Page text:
Currently, anglers are catching bass from six to 25 feet deep in its clear waters on a variety of lures.
Located close to the intersection of Guilford, Stokes, Rockingham and Forsyth counties, the Duke Energy impoundment has an influx of hot water from a shoreline power-generating plant. The warmth produced by an outflow of super-heated water keeps bass active almost continuously.
Guide Joel Richardson has been fishing Belews Lake since he was six-years old and lives within 1 1/4 miles of its shoreline.
"In October, bass can be on several patterns, including sloping rocky points off islands, near the riprap at the dam, at the shorelines along the southeastern side of the lake and in East Belews Creek, where the water's a little dingier than other places," he said. "The lake's extremely clear, except in the creeks. Some places you can see 10 to 15 feet down and (see) rocks and stumps on the bottom."
Richardson (336-643-7214) uses a shakey head rig fitted with a finesse worm in watermelon color or a Carolina rig for deeper fishing. Although not necessary now, he catches bass in 40 to 50 feet of water during the winter months.
"The best idea is now to get in about 25 feet of water and throw up into six feet and work the bait back to you slowly, bouncing it off the bottom," he said. "The lake has lots of stumps and rocks on the bottom at places, and they're good targets to throw at."
Anglers also may notice bass exploding on baitfish at the surface.
"That's one of the key things to look for – bass slashing through little shad on the surface," Richardson said. "If you can get a lure to them while they're bustin' on top, you can get bit."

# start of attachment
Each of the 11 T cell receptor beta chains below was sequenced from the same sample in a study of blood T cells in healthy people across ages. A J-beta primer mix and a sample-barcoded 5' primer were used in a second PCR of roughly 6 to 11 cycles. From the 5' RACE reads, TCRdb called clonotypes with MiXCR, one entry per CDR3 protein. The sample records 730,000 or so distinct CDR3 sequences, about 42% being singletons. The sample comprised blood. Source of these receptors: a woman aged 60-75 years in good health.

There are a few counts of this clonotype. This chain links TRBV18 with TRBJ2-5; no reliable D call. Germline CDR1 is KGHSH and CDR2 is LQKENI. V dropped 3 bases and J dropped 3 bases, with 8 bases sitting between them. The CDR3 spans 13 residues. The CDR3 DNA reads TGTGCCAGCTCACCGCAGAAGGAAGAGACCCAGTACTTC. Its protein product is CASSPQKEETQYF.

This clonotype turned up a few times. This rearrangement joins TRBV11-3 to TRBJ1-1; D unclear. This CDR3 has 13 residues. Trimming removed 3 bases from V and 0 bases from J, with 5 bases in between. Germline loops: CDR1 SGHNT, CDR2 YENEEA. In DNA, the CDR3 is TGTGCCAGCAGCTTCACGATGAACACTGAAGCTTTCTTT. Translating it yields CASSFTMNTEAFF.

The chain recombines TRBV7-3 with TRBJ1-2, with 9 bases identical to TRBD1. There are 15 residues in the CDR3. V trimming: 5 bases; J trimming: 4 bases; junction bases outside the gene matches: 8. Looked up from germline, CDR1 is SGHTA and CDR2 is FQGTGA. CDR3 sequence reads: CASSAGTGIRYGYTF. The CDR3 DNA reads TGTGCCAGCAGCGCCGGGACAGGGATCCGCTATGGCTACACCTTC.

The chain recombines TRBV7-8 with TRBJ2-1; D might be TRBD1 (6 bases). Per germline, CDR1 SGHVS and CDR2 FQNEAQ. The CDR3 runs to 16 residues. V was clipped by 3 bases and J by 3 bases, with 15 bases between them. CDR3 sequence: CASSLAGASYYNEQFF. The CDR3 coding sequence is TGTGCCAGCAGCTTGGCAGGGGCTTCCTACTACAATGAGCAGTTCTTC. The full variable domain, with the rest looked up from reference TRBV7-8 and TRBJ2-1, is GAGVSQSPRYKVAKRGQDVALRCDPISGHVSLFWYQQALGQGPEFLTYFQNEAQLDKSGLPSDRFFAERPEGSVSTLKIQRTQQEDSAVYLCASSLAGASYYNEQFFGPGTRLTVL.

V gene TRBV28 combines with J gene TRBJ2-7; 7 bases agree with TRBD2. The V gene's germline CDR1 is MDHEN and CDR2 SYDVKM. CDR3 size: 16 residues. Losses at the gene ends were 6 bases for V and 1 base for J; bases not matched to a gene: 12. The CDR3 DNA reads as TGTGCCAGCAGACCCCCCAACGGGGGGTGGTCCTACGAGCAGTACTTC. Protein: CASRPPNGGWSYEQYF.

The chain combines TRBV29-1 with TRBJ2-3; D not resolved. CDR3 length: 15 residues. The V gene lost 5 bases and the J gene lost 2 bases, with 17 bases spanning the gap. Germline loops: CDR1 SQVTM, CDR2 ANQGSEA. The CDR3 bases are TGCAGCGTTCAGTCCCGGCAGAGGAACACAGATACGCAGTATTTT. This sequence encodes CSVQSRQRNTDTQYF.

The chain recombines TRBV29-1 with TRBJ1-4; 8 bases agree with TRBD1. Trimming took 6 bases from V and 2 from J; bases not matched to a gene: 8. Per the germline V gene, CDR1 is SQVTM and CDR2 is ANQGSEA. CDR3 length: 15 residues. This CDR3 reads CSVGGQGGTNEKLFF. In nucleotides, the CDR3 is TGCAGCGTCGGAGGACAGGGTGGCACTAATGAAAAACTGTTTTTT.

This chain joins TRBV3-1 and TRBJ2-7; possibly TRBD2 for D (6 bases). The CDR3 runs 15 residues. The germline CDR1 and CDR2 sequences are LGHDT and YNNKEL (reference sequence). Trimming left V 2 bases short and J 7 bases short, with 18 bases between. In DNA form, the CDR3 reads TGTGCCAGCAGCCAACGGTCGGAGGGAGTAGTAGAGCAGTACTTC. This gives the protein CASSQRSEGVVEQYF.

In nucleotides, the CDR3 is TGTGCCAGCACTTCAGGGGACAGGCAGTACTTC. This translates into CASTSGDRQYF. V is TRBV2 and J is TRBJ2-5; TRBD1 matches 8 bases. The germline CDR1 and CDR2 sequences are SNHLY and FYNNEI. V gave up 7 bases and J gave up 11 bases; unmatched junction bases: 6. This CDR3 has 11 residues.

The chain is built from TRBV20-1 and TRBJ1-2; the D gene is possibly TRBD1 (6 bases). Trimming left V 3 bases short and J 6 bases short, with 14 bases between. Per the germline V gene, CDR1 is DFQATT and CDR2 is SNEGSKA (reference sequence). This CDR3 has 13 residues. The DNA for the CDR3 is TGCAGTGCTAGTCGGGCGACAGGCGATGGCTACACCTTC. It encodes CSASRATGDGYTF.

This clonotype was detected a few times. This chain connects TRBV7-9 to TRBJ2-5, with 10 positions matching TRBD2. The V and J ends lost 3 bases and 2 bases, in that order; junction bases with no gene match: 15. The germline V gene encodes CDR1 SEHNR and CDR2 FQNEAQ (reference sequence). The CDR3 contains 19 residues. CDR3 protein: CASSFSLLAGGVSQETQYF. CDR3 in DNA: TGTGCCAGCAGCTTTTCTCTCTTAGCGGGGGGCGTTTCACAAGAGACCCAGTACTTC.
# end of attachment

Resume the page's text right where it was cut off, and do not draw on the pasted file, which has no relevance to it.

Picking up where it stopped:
Some moderately-shallow rocky points in coves extend from shoreline toward the middle of the lake, and those places are likely to hold bass shoving baitfish off the rocks to the surface where they attack them. If they're watching, anglers can spot largemouths crashing baitfish from 200 yards away.
Richardson casts Zara Spooks and white buzzbaits at bass busting the surface.
"I think bigger fish are in East Belews Creek," he said. "It's got dingier water, and for some reason, the bigger bass seem to live there."
Bouncing a deep-diving crankbait off stumps and rocks is a favorite technique to elicit strikes in this creek.
Belews has four boating access areas, including Carolina Camp-in and Marina, Humphries Ridge Campground, and two N.C. Wildlife Resources Commission public ramps - Pine Bluff Access off NC 65 about five miles west of Stokesdale and Pine Hall Access off Pine Hall Road.